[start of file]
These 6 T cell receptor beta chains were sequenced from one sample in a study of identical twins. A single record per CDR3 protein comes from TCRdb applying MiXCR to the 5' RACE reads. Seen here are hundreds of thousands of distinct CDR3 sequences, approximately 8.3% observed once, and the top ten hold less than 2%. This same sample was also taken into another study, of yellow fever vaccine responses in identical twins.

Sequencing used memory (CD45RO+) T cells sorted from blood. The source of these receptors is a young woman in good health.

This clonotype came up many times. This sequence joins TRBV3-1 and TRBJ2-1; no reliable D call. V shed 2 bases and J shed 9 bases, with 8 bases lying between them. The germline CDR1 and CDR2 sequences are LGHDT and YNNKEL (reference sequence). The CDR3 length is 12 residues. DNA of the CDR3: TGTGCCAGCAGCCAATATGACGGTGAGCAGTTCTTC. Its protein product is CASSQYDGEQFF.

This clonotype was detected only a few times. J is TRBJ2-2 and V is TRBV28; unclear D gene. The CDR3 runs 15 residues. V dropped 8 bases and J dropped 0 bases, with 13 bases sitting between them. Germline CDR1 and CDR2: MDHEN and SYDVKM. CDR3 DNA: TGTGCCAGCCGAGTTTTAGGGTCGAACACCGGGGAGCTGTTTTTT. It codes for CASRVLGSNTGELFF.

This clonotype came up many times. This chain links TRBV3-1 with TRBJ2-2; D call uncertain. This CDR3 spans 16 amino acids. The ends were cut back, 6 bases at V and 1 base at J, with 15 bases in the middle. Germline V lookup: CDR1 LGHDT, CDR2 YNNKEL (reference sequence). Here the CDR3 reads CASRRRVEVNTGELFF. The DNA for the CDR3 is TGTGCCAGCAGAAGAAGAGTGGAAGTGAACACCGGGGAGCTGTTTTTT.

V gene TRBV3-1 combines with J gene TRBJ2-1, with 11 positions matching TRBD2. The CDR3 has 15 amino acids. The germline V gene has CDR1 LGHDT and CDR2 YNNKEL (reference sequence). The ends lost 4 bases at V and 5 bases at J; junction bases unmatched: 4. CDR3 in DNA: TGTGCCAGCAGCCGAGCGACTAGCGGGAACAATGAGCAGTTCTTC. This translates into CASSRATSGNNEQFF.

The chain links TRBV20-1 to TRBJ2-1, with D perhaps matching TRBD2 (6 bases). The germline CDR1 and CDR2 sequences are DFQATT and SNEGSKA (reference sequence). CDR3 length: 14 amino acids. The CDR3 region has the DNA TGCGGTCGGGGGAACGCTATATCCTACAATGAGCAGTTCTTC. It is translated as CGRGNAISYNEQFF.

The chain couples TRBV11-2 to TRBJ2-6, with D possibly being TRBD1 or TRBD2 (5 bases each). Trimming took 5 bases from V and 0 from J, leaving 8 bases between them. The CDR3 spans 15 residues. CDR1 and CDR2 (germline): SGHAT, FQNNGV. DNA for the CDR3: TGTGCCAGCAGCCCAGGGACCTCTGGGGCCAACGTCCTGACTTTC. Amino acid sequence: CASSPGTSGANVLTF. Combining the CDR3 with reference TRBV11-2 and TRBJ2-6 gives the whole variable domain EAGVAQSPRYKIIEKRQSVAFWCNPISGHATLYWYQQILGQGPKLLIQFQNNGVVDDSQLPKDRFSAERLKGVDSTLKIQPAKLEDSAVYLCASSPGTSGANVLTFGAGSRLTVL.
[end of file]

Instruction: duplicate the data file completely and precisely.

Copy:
These 6 T cell receptor beta chains were sequenced from one sample in a study of identical twins. A single record per CDR3 protein comes from TCRdb applying MiXCR to the 5' RACE reads. Seen here are hundreds of thousands of distinct CDR3 sequences, approximately 8.3% observed once, and the top ten hold less than 2%. This same sample was also taken into another study, of yellow fever vaccine responses in identical twins.

Sequencing used memory (CD45RO+) T cells sorted from blood. The source of these receptors is a young woman in good health.

This clonotype came up many times. This sequence joins TRBV3-1 and TRBJ2-1; no reliable D call. V shed 2 bases and J shed 9 bases, with 8 bases lying between them. The germline CDR1 and CDR2 sequences are LGHDT and YNNKEL (reference sequence). The CDR3 length is 12 residues. DNA of the CDR3: TGTGCCAGCAGCCAATATGACGGTGAGCAGTTCTTC. Its protein product is CASSQYDGEQFF.

This clonotype was detected only a few times. J is TRBJ2-2 and V is TRBV28; unclear D gene. The CDR3 runs 15 residues. V dropped 8 bases and J dropped 0 bases, with 13 bases sitting between them. Germline CDR1 and CDR2: MDHEN and SYDVKM. CDR3 DNA: TGTGCCAGCCGAGTTTTAGGGTCGAACACCGGGGAGCTGTTTTTT. It codes for CASRVLGSNTGELFF.

This clonotype came up many times. This chain links TRBV3-1 with TRBJ2-2; D call uncertain. This CDR3 spans 16 amino acids. The ends were cut back, 6 bases at V and 1 base at J, with 15 bases in the middle. Germline V lookup: CDR1 LGHDT, CDR2 YNNKEL (reference sequence). Here the CDR3 reads CASRRRVEVNTGELFF. The DNA for the CDR3 is TGTGCCAGCAGAAGAAGAGTGGAAGTGAACACCGGGGAGCTGTTTTTT.

V gene TRBV3-1 combines with J gene TRBJ2-1, with 11 positions matching TRBD2. The CDR3 has 15 amino acids. The germline V gene has CDR1 LGHDT and CDR2 YNNKEL (reference sequence). The ends lost 4 bases at V and 5 bases at J; junction bases unmatched: 4. CDR3 in DNA: TGTGCCAGCAGCCGAGCGACTAGCGGGAACAATGAGCAGTTCTTC. This translates into CASSRATSGNNEQFF.

The chain links TRBV20-1 to TRBJ2-1, with D perhaps matching TRBD2 (6 bases). The germline CDR1 and CDR2 sequences are DFQATT and SNEGSKA (reference sequence). CDR3 length: 14 amino acids. The CDR3 region has the DNA TGCGGTCGGGGGAACGCTATATCCTACAATGAGCAGTTCTTC. It is translated as CGRGNAISYNEQFF.

The chain couples TRBV11-2 to TRBJ2-6, with D possibly being TRBD1 or TRBD2 (5 bases each). Trimming took 5 bases from V and 0 from J, leaving 8 bases between them. The CDR3 spans 15 residues. CDR1 and CDR2 (germline): SGHAT, FQNNGV. DNA for the CDR3: TGTGCCAGCAGCCCAGGGACCTCTGGGGCCAACGTCCTGACTTTC. Amino acid sequence: CASSPGTSGANVLTF. Combining the CDR3 with reference TRBV11-2 and TRBJ2-6 gives the whole variable domain EAGVAQSPRYKIIEKRQSVAFWCNPISGHATLYWYQQILGQGPKLLIQFQNNGVVDDSQLPKDRFSAERLKGVDSTLKIQPAKLEDSAVYLCASSPGTSGANVLTFGAGSRLTVL.